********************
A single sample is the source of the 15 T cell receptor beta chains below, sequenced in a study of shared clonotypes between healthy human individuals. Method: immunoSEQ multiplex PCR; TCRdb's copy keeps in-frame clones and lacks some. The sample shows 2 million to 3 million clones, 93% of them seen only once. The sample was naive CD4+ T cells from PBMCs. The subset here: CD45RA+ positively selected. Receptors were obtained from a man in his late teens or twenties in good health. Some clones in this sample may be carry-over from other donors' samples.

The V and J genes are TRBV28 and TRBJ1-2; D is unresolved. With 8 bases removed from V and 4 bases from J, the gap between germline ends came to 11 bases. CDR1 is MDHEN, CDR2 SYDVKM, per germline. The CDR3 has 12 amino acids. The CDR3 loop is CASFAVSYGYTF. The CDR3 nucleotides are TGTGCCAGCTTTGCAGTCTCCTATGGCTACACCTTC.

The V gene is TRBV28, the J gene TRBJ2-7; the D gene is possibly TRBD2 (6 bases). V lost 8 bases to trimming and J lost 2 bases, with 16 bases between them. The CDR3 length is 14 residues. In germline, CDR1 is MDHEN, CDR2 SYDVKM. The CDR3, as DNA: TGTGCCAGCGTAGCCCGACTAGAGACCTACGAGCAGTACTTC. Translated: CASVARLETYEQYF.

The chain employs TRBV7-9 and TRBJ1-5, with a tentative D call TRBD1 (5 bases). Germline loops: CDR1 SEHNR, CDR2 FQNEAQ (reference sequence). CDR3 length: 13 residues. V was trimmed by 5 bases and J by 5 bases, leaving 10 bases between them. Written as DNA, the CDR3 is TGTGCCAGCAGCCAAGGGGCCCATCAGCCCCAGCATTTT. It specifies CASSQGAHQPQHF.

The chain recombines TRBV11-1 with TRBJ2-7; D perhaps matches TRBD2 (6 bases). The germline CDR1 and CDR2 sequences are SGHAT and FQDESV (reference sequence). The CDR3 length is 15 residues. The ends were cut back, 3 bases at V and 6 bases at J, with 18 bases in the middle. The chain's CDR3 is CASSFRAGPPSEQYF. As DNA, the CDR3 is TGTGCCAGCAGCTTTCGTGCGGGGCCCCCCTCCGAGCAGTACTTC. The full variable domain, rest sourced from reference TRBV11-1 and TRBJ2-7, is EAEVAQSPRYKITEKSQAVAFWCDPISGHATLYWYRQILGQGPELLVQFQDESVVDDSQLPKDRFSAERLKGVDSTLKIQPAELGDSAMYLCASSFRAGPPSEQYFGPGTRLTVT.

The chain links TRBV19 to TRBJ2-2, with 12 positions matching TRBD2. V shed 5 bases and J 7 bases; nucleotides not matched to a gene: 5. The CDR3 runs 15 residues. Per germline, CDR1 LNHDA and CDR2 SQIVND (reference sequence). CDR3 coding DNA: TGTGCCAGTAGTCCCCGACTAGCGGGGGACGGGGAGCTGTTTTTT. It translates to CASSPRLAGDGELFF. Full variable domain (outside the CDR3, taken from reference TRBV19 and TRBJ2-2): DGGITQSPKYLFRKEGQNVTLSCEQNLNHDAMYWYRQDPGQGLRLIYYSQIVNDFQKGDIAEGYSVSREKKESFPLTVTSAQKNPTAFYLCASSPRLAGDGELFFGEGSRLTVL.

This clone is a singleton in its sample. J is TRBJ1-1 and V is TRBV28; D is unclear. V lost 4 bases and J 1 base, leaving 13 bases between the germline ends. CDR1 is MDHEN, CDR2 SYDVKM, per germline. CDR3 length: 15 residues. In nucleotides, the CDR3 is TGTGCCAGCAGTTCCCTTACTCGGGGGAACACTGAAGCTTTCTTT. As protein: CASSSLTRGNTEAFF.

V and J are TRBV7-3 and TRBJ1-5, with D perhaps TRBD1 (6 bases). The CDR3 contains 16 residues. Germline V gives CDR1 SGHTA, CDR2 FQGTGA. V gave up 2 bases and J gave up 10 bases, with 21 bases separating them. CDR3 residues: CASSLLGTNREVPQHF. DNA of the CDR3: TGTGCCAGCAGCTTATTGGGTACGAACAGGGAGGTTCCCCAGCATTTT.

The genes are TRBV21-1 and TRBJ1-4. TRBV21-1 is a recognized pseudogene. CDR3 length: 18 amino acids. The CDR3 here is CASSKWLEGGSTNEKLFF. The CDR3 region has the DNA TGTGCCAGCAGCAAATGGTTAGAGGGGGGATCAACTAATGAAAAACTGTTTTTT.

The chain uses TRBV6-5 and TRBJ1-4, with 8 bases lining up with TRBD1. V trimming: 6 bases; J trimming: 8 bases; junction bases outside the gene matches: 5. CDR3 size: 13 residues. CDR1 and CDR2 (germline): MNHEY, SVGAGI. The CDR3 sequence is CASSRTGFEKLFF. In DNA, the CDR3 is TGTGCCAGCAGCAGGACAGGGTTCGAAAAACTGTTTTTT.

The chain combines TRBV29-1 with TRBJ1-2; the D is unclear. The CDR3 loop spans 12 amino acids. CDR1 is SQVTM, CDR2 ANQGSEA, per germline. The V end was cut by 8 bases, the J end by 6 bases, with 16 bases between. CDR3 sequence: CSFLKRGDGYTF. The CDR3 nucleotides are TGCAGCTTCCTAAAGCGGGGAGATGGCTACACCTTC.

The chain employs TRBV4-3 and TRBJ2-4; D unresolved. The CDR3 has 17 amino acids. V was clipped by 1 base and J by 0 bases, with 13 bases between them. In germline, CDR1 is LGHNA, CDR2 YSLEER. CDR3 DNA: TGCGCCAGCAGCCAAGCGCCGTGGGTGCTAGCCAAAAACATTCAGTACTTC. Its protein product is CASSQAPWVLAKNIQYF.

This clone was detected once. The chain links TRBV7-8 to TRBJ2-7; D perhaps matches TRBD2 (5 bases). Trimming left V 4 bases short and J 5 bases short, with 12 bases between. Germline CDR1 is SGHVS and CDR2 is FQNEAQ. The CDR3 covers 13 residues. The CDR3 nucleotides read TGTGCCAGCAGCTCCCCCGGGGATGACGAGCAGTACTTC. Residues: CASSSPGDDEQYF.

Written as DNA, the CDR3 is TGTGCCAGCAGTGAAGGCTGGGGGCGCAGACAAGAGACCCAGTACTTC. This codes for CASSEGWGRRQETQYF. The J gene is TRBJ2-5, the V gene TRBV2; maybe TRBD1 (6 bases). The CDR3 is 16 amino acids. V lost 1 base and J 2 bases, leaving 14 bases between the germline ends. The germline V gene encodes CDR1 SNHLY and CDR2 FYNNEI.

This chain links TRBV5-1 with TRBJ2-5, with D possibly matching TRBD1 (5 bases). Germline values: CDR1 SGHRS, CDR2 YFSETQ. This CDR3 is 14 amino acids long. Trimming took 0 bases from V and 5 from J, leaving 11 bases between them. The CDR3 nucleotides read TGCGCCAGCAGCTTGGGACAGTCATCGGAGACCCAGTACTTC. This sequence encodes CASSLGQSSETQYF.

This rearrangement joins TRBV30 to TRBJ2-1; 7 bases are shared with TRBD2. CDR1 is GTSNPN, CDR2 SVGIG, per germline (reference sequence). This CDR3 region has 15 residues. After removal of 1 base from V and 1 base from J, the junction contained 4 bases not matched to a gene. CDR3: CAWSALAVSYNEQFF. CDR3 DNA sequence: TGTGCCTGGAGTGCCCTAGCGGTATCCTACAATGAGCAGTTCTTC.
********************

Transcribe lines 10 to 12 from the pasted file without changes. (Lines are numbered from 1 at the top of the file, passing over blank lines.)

The chain uses TRBV6-5 and TRBJ1-4, with 8 bases lining up with TRBD1. V trimming: 6 bases; J trimming: 8 bases; junction bases outside the gene matches: 5. CDR3 size: 13 residues. CDR1 and CDR2 (germline): MNHEY, SVGAGI. The CDR3 sequence is CASSRTGFEKLFF. In DNA, the CDR3 is TGTGCCAGCAGCAGGACAGGGTTCGAAAAACTGTTTTTT.

The chain combines TRBV29-1 with TRBJ1-2; the D is unclear. The CDR3 loop spans 12 amino acids. CDR1 is SQVTM, CDR2 ANQGSEA, per germline. The V end was cut by 8 bases, the J end by 6 bases, with 16 bases between. CDR3 sequence: CSFLKRGDGYTF. The CDR3 nucleotides are TGCAGCTTCCTAAAGCGGGGAGATGGCTACACCTTC.

The chain employs TRBV4-3 and TRBJ2-4; D unresolved. The CDR3 has 17 amino acids. V was clipped by 1 base and J by 0 bases, with 13 bases between them. In germline, CDR1 is LGHNA, CDR2 YSLEER. CDR3 DNA: TGCGCCAGCAGCCAAGCGCCGTGGGTGCTAGCCAAAAACATTCAGTACTTC. Its protein product is CASSQAPWVLAKNIQYF.